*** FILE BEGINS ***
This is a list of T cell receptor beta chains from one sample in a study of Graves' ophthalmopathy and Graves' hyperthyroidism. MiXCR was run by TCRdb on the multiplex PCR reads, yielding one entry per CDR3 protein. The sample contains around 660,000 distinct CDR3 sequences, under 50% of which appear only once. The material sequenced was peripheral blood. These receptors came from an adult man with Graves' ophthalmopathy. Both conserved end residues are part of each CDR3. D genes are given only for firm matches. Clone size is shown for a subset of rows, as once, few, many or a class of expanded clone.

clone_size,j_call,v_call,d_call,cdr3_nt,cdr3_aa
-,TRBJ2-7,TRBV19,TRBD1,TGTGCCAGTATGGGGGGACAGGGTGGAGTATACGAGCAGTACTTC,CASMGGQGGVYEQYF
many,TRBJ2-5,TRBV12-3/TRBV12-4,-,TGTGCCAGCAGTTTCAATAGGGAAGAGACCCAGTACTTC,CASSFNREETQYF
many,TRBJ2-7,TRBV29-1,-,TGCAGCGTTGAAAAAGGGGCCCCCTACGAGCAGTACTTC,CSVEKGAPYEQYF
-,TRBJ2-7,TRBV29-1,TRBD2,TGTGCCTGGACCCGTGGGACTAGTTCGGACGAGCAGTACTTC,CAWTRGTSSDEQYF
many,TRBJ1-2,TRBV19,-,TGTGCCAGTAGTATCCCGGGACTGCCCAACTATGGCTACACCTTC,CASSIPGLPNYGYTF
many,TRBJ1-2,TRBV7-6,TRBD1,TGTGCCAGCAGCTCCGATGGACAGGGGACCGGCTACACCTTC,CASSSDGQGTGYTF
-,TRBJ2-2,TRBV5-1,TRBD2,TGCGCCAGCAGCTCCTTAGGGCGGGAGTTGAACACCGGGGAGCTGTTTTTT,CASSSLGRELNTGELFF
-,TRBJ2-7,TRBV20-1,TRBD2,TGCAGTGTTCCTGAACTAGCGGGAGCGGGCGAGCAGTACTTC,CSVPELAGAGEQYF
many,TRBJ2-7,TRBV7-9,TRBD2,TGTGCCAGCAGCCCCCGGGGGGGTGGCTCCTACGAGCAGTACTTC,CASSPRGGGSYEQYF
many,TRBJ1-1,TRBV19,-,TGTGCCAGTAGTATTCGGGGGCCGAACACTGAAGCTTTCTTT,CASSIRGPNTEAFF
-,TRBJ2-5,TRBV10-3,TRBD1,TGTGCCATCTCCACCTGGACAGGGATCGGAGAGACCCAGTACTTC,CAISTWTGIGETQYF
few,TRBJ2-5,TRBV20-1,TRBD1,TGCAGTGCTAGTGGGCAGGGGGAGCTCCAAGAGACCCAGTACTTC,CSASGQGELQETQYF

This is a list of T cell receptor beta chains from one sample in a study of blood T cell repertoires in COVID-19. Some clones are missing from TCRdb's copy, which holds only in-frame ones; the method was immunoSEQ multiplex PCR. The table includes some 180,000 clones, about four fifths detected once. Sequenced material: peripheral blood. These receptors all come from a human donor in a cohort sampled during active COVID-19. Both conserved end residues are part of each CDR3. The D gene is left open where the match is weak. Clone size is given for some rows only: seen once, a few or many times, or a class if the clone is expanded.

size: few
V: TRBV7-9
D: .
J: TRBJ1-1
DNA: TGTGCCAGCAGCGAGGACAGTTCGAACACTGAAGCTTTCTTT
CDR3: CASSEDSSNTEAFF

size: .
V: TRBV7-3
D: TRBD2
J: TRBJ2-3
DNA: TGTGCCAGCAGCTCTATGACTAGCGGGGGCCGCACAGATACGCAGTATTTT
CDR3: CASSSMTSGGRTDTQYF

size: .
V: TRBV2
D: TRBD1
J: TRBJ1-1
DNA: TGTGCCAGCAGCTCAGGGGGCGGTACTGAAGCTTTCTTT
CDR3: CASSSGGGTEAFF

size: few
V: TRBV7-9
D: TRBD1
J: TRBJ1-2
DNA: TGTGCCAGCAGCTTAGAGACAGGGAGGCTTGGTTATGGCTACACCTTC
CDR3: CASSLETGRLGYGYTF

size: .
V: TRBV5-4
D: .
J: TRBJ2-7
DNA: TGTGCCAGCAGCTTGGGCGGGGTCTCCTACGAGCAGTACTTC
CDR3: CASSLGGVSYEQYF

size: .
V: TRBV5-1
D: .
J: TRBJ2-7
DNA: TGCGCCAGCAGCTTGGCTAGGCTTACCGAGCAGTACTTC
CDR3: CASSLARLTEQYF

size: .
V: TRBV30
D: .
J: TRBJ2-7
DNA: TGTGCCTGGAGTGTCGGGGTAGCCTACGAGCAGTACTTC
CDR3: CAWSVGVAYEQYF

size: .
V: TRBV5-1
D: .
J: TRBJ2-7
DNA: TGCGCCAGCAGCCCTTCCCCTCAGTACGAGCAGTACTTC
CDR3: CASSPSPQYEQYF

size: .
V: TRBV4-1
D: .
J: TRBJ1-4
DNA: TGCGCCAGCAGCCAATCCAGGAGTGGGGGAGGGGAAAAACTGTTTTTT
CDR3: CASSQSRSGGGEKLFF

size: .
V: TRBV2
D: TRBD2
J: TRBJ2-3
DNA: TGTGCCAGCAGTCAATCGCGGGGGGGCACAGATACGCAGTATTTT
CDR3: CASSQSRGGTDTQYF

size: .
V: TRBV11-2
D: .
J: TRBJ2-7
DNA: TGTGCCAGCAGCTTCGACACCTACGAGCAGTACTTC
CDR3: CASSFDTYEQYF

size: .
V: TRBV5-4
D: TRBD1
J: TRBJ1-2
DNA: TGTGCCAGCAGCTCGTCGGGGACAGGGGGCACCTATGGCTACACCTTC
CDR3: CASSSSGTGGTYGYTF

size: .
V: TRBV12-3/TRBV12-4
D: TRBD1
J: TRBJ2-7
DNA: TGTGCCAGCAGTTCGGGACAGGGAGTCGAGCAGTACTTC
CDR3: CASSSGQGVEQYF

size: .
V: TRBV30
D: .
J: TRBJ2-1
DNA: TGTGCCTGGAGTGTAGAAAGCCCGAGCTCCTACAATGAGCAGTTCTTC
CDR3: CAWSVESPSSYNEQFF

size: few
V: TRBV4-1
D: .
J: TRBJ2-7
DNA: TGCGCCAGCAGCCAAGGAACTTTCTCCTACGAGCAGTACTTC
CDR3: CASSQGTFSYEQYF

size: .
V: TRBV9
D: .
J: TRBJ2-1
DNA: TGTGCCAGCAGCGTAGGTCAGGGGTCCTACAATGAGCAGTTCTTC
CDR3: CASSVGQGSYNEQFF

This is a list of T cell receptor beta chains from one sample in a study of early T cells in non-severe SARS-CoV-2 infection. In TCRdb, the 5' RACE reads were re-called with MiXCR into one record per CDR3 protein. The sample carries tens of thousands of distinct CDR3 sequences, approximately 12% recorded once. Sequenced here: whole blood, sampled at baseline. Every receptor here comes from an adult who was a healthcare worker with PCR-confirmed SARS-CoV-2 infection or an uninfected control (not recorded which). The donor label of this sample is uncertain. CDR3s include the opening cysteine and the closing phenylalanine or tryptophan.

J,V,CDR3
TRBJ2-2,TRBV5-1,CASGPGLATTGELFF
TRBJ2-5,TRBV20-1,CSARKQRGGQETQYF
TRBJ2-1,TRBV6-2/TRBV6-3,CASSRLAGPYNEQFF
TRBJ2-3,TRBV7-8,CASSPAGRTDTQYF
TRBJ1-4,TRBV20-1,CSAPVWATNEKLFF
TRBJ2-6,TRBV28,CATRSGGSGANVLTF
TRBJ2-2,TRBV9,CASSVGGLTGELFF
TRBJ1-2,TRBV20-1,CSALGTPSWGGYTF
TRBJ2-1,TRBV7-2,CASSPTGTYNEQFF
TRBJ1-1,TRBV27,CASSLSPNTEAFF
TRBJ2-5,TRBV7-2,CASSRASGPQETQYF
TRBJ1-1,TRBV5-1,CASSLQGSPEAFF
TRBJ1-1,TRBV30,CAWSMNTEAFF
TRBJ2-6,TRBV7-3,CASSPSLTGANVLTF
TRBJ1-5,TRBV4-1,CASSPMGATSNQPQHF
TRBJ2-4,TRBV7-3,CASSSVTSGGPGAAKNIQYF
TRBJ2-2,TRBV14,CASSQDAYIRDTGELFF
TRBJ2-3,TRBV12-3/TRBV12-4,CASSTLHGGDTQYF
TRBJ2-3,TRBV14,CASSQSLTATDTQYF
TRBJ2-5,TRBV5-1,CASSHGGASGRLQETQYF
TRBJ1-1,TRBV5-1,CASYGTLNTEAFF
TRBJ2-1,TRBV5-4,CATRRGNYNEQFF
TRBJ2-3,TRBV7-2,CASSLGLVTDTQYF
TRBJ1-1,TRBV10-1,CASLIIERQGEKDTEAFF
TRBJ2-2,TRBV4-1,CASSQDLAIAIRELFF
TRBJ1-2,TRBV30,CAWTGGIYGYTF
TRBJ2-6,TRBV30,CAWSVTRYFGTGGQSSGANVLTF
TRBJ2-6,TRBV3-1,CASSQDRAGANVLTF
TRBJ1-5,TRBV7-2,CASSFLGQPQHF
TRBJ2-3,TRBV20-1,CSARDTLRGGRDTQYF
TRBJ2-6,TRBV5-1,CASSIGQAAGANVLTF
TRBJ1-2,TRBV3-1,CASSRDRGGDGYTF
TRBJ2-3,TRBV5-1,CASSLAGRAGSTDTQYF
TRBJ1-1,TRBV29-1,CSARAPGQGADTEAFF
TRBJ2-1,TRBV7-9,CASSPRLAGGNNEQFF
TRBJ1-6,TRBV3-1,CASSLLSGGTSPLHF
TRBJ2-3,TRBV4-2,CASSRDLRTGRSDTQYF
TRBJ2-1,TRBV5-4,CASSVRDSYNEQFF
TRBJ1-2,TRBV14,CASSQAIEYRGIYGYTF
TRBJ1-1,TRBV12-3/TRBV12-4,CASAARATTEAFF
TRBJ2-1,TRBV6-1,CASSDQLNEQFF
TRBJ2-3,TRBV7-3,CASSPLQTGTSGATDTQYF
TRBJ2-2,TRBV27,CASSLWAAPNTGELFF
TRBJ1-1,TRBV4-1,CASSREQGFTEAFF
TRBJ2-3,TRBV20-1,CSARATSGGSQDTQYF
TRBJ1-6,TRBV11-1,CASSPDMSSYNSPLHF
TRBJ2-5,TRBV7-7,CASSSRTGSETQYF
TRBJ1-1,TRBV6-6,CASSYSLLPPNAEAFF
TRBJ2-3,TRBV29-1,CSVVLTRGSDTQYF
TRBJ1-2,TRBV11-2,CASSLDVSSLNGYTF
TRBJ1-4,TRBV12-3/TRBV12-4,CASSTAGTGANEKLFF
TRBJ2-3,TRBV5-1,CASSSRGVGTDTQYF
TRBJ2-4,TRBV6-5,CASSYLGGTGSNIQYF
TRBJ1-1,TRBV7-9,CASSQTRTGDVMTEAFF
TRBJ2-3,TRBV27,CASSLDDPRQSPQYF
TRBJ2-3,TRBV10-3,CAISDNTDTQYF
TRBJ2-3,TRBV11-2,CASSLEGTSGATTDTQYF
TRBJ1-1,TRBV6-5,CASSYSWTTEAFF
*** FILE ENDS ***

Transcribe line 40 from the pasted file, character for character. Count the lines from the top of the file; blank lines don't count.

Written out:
size: .